MLB notebook: Phillies' Hamels says he won't be ready for Opening Day
• Phillies ace Cole Hamels said he won't be able to make his second straight Opening Day start after feeling discomfort in his pitching arm during the offseason. Hamels is hoping to throw his first bullpen session in the next eight to 10 days.
• Yankees newcomer Masahiro Tanaka finished up his first throwing session with the team. Tanaka worked out Wednesday at the minor league part of the Yankees' spring training complex. Pitching coach Larry Rothschild said Tanaka “looked good” during a long toss session. Tanaka recently signed a $155 million, seven-year contract.
• Former Pirates catcher Ronny Paulino was suspended 100 games for violating the minor league drug program as part of the Tigers organization.
• The Diamondbacks made the signing of right-hander Bronson Arroyo official, five days after the two-year, $23.5 million deal was widely reported.
• Jesus Montero was visibly nervous as he apologized to his Mariners teammates and their fans. The catcher was joining the team at spring training for the first time since receiving a 50-game suspension after being connected to baseball's Biogenesis performance-enhancing drug investigation.
• All-Star closer Greg Holland agreed with the Royals on a one-year contract worth $4,675,000. Holland went 2-1 with a 1.21 ERA and a franchise-record 47 saves last season.
• Mariners pitcher Hisashi Iwakuma will not throw for four to six weeks because of an injury to the middle finger of his right hand. Iwakuma went 14-6 with a 2.66 ERA and 185 strikeouts in 2013.
• Right-hander Jose Valverde and the Mets agreed to a minor league contract. The 35-year-old has 286 saves in an 11-year big league career.
TribLive commenting policy
You are solely responsible for your comments and by using TribLive.com you agree to our Terms of Service.
We moderate comments. Our goal is to provide substantive commentary for a general readership. By screening submissions, we provide a space where readers can share intelligent and informed commentary that enhances the quality of our news and information.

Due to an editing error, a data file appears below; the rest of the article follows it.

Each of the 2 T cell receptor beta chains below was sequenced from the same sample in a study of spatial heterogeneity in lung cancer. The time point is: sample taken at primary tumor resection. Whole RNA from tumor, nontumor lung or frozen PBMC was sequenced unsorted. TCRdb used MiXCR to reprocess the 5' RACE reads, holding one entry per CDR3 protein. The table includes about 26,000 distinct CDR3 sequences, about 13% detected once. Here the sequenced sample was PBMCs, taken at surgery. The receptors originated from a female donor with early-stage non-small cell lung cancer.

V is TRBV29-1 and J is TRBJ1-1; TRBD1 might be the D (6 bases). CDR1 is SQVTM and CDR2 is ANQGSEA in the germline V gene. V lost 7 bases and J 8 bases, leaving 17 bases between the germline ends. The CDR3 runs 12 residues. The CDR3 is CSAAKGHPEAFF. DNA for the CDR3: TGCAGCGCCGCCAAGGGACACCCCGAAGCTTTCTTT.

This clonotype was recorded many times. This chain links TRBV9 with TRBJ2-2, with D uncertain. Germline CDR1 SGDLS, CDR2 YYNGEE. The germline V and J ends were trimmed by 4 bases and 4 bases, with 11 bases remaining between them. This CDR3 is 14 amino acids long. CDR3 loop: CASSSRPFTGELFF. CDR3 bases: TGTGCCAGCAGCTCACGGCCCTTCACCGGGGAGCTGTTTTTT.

While most comments will be posted if they are on-topic and not abusive, moderating decisions are subjective. We will make them as carefully and consistently as we can. Because of the volume of reader comments, we cannot review individual moderation decisions with readers.
We value thoughtful comments representing a range of views that make their point quickly and politely. We make an effort to protect discussions from repeated comments â either by the same reader or different readers.
We follow the same standards for taste as the daily newspaper. A few things we won't tolerate: personal attacks, obscenity, vulgarity, profanity (including expletives and letters followed by dashes), commercial promotion, impersonations, incoherence, proselytizing and SHOUTING. Don't include URLs to Web sites.
We do not edit comments. They are either approved or deleted. We reserve the right to edit a comment that is quoted or excerpted in an article. In this case, we may fix spelling and punctuation.
We welcome strong opinions and criticism of our work, but we don't want comments to become bogged down with discussions of our policies and we will moderate accordingly.
We appreciate it when readers and people quoted in articles or blog posts point out errors of fact or emphasis and will investigate all assertions. But these suggestions should be sent via e-mail. To avoid distracting other readers, we won't publish comments that suggest a correction. Instead, corrections will be made in a blog post or in an article.